An article on the BBC News website regarding female performers at the Edinburgh Fringe Festival being the victims of sexual harassment brought to mind an incident I witnessed at the start of this years Festival.
Whilst waiting to meet a friend for lunch I spent some time watching the street performers on the Royal Mile and taking some photographs of things that interested me. As I walked I noticed the girl in the photograph and made enquiries with one of her colleagues regarding the show they were performing at the Festival.
As I watched the girl, bearing in mind this is an actor, a small group of males came over having reading her sign and politely asked “well what do you want ?” to which the actor quickly shouted “Some fucking respect”. Needless to say the youths made off rather quickly after that without taking a flyer for the show.
As I reflected on what I had just witnessed my initial thoughts were about how the actor was correct in her response though, as the day passed I thought about it some more.
Yes, it was shouted in the context of an actress trying to sell tickets to a show about female directed sexual harassment by men but it also struck me that there had been an opportunity lost for a dialogue with the men about the show and the issues it was highlighting.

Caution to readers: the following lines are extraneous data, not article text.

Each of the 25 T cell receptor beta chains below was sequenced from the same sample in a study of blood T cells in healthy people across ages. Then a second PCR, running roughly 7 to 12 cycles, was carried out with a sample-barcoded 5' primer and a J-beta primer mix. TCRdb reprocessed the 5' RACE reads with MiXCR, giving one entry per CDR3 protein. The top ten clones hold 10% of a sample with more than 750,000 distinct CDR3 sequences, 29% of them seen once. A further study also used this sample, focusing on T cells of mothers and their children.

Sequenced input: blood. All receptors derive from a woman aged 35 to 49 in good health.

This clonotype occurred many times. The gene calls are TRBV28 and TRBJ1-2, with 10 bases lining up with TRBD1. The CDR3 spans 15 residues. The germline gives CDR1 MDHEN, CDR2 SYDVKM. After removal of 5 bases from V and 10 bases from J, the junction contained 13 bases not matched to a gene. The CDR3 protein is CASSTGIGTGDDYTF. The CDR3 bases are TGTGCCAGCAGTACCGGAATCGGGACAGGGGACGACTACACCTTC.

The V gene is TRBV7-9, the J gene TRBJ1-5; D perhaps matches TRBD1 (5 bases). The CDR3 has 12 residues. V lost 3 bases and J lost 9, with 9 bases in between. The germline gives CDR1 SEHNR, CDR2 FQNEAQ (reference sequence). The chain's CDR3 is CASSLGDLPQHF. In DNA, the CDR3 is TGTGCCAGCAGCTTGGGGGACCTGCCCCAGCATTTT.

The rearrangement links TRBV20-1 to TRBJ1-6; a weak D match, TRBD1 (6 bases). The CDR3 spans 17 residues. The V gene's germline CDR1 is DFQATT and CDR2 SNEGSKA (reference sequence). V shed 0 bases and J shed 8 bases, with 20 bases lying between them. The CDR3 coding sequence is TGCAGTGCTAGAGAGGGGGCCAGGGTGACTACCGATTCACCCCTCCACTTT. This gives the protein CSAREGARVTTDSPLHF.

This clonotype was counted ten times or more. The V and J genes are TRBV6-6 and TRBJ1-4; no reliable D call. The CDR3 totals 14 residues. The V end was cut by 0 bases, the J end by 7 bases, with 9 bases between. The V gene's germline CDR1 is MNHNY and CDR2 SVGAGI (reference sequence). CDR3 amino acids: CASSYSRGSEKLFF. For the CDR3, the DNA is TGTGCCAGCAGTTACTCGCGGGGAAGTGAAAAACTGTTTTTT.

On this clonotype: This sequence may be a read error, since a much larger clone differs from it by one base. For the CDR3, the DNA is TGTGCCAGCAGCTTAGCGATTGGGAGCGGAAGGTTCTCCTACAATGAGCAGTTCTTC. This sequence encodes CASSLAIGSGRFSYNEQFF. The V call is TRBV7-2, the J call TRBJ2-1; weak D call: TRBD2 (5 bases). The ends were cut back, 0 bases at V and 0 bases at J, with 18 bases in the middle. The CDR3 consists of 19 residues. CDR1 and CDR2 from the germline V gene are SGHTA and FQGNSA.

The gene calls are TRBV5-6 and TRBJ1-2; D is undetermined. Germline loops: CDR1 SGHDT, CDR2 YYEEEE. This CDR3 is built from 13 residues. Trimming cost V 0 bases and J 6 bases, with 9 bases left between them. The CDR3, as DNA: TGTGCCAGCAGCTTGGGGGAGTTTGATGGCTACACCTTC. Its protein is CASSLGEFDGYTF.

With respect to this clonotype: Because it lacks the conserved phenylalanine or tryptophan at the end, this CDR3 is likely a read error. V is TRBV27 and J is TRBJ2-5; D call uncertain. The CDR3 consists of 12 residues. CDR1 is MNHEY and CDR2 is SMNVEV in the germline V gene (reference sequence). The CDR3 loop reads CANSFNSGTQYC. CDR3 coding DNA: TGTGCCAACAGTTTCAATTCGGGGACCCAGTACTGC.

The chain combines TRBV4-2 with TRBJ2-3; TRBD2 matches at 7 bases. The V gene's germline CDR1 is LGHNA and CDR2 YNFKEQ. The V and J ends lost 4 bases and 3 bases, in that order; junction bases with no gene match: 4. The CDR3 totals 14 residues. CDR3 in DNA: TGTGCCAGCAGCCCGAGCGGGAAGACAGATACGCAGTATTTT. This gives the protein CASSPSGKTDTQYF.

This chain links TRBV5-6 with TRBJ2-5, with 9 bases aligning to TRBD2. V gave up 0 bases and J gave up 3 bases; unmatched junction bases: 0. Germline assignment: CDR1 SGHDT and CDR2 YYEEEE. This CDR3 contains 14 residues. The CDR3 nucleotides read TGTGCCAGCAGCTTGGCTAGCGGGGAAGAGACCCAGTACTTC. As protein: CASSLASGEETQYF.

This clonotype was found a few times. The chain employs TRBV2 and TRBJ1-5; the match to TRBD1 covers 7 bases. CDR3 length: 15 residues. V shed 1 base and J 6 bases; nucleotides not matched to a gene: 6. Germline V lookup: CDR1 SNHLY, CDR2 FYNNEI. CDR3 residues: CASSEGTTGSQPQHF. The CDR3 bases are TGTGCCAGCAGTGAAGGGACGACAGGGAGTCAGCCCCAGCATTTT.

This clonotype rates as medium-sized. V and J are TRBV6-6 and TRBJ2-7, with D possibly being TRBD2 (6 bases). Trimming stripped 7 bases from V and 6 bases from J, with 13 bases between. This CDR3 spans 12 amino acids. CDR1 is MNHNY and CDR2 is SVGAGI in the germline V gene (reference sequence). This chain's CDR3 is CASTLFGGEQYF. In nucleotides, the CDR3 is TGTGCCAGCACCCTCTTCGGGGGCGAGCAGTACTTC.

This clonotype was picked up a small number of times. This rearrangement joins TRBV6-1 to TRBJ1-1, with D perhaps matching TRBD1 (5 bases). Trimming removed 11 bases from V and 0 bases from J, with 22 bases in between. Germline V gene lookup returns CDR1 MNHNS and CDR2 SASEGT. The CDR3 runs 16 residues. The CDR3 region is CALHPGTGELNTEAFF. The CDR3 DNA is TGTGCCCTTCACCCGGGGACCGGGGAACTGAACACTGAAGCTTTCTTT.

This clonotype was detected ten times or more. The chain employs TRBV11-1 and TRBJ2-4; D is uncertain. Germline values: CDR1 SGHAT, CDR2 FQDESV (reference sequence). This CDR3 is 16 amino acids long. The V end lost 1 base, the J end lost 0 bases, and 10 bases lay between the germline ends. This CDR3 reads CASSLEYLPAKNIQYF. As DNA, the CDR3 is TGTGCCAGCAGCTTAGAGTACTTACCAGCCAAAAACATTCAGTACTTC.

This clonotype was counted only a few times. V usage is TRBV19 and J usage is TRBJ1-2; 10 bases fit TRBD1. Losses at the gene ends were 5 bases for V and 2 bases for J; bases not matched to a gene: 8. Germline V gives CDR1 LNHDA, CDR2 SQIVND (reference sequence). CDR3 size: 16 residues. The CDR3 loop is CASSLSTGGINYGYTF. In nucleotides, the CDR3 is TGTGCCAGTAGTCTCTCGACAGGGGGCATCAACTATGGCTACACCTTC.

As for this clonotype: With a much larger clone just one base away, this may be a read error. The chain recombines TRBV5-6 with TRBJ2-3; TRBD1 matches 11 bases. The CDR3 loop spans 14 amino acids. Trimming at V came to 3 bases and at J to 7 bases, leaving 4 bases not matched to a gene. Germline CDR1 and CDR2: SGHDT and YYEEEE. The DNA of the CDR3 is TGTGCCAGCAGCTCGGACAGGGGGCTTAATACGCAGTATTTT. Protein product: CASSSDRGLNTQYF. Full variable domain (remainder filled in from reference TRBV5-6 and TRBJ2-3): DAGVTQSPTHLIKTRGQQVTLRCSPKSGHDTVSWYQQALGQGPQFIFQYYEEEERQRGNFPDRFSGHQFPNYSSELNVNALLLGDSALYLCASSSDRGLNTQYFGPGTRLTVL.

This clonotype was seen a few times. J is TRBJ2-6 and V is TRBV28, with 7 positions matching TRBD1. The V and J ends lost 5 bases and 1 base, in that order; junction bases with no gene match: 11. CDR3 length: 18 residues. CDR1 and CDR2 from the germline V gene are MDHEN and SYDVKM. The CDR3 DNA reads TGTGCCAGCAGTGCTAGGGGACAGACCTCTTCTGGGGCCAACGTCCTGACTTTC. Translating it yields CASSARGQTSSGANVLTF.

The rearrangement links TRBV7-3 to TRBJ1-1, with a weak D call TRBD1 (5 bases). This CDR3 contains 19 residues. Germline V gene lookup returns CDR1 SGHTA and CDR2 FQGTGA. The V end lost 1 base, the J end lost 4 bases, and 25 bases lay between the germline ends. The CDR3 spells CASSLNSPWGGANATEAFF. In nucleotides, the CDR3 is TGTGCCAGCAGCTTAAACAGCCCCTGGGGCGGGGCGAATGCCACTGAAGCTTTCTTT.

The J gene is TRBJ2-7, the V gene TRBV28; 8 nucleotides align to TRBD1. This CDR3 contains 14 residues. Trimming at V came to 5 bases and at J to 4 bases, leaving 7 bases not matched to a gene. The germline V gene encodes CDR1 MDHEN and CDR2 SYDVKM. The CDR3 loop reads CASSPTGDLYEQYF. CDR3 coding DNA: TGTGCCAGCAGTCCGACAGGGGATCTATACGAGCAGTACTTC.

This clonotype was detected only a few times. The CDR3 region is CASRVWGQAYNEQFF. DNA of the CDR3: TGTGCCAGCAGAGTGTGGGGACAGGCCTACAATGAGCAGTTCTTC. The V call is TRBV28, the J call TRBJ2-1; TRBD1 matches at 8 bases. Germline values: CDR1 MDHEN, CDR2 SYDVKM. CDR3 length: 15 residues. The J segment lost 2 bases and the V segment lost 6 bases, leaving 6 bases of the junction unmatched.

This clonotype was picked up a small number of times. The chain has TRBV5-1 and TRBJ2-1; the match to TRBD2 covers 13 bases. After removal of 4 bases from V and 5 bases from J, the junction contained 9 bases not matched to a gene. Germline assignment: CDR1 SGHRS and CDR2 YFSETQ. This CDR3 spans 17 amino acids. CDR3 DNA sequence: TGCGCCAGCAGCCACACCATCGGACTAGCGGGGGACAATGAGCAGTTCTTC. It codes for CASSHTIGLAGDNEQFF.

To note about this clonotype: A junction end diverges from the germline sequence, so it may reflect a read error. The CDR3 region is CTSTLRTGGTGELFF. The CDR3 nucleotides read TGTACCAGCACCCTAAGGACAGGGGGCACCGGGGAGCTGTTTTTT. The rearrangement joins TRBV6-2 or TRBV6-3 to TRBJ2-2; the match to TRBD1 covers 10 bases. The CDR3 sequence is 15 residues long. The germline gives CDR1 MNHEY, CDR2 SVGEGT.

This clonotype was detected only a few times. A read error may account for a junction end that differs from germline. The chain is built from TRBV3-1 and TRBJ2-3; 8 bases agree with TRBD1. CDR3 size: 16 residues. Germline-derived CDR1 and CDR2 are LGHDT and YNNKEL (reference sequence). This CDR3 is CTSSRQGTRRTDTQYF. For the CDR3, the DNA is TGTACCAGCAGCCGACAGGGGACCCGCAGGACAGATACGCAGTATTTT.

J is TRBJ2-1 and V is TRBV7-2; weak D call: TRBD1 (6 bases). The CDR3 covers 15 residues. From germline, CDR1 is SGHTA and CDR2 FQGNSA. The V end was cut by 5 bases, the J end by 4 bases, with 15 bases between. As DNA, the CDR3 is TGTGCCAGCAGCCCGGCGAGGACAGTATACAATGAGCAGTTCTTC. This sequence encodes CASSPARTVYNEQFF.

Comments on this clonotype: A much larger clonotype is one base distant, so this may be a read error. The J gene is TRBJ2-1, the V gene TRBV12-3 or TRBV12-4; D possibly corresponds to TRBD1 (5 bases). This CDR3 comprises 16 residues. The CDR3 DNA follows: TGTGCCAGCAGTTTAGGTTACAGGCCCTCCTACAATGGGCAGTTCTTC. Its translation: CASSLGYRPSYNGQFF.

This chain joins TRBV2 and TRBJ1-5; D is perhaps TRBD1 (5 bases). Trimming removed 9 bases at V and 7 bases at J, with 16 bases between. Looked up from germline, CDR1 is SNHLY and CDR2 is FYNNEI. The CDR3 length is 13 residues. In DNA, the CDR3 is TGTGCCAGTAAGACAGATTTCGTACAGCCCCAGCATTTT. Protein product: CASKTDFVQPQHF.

At the end of the day, the men were not being rude and appeared to be genuinely asking a question about a show that, up to that point, they knew nothing about having simply seen an actor standing with a sign above her head.
Respect works both ways, the actor deserves respect but the men also deserved respect and certainly didi not deserve to be shouted and sworn at in the street regardless of the fact it was the Edinburgh Fringe Festival.
Potential ticket sales were lost, the men still know nothing about the show and the chance to enter into conversation was lost by the actor and her friends.
Info: The show was called Coming Home With Me by Brighton based theatre group Girl Code and is billed as ‘a night exploring the grimy underbelly of a girls night out’. Using completely verbatim material from 15 female-identifying students aged between 18-23, two girls who run an initiative called Consent In Clubs , a member of a prominent anti-harassment charity and a Brighton Bouncer.
Girl Code do point out that it is not all men who engage in inappropriate, and often criminal, behaviour in clubs though their research highlights that every female they spoke with during research has had to deal with this in some form or another on nights out.
It’s also important to highlight that this kind of unwanted harassment also happens, possibly to a lesser extent, to men perpetrated by females. It is not an exclusive one way street though it is important that people realise the behaviour is wrong and completely unacceptable regardless of who the perpetrator is.